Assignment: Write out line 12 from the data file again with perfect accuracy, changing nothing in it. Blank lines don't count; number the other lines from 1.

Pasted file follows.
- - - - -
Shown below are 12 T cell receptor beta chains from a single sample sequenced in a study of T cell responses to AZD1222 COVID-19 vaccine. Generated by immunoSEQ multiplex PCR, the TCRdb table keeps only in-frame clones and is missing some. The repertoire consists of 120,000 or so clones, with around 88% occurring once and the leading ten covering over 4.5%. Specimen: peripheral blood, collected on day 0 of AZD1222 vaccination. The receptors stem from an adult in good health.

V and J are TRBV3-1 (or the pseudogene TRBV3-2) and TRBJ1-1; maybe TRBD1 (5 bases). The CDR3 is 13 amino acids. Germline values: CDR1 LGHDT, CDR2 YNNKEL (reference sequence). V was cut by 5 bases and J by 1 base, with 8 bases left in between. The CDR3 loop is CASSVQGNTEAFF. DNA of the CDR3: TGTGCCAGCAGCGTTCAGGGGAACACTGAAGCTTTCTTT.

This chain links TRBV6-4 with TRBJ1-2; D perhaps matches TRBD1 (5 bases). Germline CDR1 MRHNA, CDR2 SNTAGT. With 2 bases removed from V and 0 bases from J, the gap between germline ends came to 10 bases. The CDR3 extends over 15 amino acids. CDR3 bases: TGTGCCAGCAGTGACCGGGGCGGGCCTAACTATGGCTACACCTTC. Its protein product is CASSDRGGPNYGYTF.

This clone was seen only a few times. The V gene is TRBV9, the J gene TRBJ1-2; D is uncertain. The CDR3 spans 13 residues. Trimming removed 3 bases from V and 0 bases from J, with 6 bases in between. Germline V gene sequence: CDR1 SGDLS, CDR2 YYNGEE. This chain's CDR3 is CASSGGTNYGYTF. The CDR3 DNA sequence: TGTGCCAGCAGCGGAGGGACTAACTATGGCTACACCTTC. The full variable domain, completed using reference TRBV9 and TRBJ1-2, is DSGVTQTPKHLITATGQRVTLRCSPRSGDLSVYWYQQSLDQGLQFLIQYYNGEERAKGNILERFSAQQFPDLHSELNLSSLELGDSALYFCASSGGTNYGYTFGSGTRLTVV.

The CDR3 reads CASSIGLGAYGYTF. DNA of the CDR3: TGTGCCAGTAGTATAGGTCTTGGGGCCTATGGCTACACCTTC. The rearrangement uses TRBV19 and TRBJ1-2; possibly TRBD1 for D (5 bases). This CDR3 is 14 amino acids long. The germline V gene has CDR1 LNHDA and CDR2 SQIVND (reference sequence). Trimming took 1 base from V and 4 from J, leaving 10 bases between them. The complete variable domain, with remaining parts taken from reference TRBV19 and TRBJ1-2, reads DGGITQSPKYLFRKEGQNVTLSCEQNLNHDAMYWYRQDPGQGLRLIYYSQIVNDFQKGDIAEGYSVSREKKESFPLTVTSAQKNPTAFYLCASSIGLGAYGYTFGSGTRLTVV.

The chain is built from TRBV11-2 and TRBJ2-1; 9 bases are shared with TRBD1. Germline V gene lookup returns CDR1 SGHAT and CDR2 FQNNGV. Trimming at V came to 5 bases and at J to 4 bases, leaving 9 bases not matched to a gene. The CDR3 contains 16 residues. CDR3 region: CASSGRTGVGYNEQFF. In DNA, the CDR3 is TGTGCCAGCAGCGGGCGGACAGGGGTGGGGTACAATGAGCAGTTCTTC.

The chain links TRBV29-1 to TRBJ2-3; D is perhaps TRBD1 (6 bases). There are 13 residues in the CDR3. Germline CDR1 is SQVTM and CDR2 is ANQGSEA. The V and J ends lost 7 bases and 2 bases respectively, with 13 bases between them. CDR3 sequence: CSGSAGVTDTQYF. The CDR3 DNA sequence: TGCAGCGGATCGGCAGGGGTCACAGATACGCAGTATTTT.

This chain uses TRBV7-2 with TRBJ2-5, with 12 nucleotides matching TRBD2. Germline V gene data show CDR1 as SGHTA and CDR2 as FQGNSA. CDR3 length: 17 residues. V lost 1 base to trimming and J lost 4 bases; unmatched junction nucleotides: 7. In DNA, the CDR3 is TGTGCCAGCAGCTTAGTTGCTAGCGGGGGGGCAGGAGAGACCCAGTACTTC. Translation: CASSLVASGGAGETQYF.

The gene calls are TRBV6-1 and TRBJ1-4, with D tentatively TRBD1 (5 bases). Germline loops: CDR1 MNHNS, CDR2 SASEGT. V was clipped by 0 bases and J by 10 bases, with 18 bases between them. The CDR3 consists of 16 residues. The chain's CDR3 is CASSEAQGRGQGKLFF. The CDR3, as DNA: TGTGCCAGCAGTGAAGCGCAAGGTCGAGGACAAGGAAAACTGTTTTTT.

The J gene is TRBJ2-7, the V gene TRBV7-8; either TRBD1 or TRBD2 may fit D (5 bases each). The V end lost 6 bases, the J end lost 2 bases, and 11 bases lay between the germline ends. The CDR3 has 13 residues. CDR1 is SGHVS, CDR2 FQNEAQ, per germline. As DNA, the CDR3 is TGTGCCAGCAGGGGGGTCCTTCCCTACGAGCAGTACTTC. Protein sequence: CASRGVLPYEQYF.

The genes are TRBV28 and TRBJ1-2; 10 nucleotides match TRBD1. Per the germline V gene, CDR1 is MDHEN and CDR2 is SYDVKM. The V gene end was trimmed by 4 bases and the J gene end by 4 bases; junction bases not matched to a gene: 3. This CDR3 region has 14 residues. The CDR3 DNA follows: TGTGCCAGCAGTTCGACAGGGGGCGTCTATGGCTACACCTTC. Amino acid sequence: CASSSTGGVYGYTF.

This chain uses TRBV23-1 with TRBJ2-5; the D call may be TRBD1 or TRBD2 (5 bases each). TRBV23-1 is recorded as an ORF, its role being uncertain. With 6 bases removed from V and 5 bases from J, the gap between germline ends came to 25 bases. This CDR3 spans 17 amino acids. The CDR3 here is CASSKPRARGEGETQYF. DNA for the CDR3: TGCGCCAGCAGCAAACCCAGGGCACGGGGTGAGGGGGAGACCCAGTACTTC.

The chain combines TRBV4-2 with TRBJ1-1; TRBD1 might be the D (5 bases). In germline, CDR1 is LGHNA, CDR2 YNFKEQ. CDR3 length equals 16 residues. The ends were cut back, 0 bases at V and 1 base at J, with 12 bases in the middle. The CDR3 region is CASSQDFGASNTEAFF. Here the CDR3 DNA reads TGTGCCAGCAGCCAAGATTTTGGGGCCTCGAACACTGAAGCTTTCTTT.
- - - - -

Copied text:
This chain uses TRBV23-1 with TRBJ2-5; the D call may be TRBD1 or TRBD2 (5 bases each). TRBV23-1 is recorded as an ORF, its role being uncertain. With 6 bases removed from V and 5 bases from J, the gap between germline ends came to 25 bases. This CDR3 spans 17 amino acids. The CDR3 here is CASSKPRARGEGETQYF. DNA for the CDR3: TGCGCCAGCAGCAAACCCAGGGCACGGGGTGAGGGGGAGACCCAGTACTTC.